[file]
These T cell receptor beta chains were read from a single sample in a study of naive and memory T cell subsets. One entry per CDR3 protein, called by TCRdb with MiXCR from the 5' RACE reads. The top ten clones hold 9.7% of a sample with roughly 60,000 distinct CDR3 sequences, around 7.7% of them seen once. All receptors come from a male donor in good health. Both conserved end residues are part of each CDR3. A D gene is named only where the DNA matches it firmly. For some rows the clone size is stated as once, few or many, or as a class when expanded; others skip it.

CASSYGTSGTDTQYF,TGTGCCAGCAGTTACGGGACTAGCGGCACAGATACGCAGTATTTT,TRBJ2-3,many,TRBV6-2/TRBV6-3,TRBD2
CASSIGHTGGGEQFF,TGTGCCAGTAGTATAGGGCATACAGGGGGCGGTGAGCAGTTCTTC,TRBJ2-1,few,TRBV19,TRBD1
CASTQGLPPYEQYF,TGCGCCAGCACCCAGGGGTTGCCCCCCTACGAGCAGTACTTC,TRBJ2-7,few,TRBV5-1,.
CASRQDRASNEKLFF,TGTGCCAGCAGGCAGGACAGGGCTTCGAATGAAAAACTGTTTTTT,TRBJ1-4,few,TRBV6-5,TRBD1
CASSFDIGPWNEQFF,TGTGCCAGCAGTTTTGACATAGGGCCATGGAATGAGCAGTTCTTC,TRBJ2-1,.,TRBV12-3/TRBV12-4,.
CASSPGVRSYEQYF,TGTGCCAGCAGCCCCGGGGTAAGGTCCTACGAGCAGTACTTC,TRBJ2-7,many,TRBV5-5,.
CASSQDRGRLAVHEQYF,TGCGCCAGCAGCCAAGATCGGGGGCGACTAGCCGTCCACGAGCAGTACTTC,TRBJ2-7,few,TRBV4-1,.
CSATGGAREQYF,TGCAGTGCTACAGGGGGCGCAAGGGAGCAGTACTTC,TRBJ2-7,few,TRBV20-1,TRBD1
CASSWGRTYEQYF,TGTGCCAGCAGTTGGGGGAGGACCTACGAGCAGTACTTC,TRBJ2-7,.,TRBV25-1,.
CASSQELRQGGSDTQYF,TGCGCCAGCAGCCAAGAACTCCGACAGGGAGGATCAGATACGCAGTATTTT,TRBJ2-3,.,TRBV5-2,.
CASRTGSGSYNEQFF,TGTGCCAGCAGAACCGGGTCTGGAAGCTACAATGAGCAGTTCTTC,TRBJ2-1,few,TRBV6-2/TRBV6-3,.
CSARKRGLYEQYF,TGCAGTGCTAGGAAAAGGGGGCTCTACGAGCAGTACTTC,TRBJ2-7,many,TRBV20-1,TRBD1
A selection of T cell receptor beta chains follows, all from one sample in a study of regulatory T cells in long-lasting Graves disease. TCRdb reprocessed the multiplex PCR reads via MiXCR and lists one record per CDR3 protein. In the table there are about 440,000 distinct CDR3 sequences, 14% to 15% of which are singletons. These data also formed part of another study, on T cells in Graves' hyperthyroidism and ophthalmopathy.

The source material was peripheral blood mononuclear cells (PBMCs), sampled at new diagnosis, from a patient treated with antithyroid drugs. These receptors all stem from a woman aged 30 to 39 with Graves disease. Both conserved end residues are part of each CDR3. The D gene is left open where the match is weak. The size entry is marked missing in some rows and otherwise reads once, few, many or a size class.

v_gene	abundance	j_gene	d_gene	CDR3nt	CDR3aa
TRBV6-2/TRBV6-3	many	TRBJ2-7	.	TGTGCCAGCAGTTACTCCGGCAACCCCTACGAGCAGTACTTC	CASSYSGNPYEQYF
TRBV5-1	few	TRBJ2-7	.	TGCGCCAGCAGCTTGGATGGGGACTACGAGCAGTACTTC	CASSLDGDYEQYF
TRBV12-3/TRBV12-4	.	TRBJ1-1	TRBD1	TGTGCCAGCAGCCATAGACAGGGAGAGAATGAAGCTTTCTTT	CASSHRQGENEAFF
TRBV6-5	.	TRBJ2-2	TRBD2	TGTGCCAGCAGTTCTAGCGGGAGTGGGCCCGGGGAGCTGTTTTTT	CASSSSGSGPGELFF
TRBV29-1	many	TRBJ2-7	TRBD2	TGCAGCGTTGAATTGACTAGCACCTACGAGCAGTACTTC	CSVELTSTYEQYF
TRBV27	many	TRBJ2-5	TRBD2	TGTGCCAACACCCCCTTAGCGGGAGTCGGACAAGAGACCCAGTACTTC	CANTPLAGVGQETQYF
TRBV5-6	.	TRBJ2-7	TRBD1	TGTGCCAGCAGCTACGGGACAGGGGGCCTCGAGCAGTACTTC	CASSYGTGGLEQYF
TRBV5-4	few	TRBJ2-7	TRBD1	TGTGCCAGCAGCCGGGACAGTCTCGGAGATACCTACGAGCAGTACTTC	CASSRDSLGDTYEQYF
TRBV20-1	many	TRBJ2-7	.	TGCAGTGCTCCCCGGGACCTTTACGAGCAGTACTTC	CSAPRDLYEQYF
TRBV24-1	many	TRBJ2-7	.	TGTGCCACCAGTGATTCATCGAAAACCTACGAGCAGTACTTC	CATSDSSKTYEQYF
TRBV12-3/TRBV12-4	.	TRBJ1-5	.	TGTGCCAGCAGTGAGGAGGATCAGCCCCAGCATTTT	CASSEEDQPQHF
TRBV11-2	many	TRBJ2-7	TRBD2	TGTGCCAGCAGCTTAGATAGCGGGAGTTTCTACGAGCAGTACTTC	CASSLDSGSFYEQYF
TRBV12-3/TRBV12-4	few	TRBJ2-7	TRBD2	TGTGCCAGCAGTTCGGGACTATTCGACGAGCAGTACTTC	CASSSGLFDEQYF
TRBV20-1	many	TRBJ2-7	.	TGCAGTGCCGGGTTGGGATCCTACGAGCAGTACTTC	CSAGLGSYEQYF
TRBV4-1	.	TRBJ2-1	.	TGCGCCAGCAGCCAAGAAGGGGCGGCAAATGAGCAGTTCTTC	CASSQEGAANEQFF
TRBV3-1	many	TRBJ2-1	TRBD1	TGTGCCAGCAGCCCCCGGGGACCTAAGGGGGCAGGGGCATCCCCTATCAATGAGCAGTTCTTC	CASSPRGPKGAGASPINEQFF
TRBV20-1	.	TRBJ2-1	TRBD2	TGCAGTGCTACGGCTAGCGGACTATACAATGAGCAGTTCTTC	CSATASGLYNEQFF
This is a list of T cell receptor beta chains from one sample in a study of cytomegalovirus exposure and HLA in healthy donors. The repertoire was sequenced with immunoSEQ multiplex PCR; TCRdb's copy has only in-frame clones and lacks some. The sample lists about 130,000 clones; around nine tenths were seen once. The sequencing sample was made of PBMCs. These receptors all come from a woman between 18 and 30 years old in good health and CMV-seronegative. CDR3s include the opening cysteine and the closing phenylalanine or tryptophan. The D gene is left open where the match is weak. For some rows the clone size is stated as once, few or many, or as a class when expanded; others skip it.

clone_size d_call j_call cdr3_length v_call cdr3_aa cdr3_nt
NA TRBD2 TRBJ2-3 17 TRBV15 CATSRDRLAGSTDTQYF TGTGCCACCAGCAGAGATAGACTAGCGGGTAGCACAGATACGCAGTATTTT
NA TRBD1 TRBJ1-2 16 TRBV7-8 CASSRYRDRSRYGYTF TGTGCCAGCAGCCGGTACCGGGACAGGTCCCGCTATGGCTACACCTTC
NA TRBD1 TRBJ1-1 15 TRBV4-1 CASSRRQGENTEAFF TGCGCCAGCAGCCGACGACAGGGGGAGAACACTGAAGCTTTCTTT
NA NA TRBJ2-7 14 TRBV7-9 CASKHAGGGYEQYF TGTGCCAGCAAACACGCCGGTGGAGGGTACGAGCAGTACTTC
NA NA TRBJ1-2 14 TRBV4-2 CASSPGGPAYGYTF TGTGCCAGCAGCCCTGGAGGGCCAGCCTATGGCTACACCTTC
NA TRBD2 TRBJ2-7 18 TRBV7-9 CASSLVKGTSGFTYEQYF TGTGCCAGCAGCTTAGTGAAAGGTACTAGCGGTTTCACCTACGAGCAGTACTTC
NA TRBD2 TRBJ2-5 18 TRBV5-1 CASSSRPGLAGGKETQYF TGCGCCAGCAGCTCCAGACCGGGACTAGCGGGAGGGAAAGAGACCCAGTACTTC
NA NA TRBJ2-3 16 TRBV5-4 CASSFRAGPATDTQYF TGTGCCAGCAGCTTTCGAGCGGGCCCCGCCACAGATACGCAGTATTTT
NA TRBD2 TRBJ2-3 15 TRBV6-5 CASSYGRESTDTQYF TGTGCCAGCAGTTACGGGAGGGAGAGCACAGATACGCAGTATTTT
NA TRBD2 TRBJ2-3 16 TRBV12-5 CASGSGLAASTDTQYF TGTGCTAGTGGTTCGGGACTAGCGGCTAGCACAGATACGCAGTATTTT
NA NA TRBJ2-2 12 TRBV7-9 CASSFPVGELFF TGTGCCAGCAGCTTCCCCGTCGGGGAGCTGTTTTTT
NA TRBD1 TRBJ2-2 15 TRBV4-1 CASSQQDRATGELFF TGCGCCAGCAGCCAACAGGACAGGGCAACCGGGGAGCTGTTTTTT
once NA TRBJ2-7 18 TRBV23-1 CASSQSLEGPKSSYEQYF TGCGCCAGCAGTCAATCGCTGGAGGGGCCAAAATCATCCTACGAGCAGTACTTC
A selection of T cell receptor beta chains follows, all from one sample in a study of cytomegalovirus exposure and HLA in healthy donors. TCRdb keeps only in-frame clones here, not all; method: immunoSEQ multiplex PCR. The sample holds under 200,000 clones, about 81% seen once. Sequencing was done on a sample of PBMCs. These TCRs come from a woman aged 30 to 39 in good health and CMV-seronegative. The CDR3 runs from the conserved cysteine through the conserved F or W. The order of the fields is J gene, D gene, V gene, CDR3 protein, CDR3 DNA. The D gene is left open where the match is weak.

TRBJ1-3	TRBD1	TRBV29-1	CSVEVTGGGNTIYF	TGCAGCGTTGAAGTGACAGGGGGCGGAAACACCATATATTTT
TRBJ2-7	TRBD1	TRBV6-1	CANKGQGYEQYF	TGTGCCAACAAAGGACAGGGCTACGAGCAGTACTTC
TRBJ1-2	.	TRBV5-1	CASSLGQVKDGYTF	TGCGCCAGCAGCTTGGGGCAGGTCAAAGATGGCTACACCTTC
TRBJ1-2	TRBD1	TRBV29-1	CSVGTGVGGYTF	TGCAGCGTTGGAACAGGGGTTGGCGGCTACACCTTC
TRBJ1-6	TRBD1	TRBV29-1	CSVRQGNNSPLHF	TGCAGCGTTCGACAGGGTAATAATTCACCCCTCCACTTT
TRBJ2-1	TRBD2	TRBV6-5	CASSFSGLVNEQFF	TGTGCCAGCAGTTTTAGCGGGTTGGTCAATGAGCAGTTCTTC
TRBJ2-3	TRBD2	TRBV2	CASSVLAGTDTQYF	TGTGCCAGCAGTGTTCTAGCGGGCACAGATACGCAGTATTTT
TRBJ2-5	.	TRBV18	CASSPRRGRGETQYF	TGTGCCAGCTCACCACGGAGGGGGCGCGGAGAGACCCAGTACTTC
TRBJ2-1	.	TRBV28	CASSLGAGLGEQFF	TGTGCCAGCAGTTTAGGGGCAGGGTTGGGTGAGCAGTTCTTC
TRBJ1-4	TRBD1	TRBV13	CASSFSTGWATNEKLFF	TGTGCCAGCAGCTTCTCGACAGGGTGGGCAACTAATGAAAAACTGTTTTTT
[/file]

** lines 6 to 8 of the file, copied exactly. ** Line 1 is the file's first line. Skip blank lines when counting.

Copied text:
CASSFDIGPWNEQFF,TGTGCCAGCAGTTTTGACATAGGGCCATGGAATGAGCAGTTCTTC,TRBJ2-1,.,TRBV12-3/TRBV12-4,.
CASSPGVRSYEQYF,TGTGCCAGCAGCCCCGGGGTAAGGTCCTACGAGCAGTACTTC,TRBJ2-7,many,TRBV5-5,.
CASSQDRGRLAVHEQYF,TGCGCCAGCAGCCAAGATCGGGGGCGACTAGCCGTCCACGAGCAGTACTTC,TRBJ2-7,few,TRBV4-1,.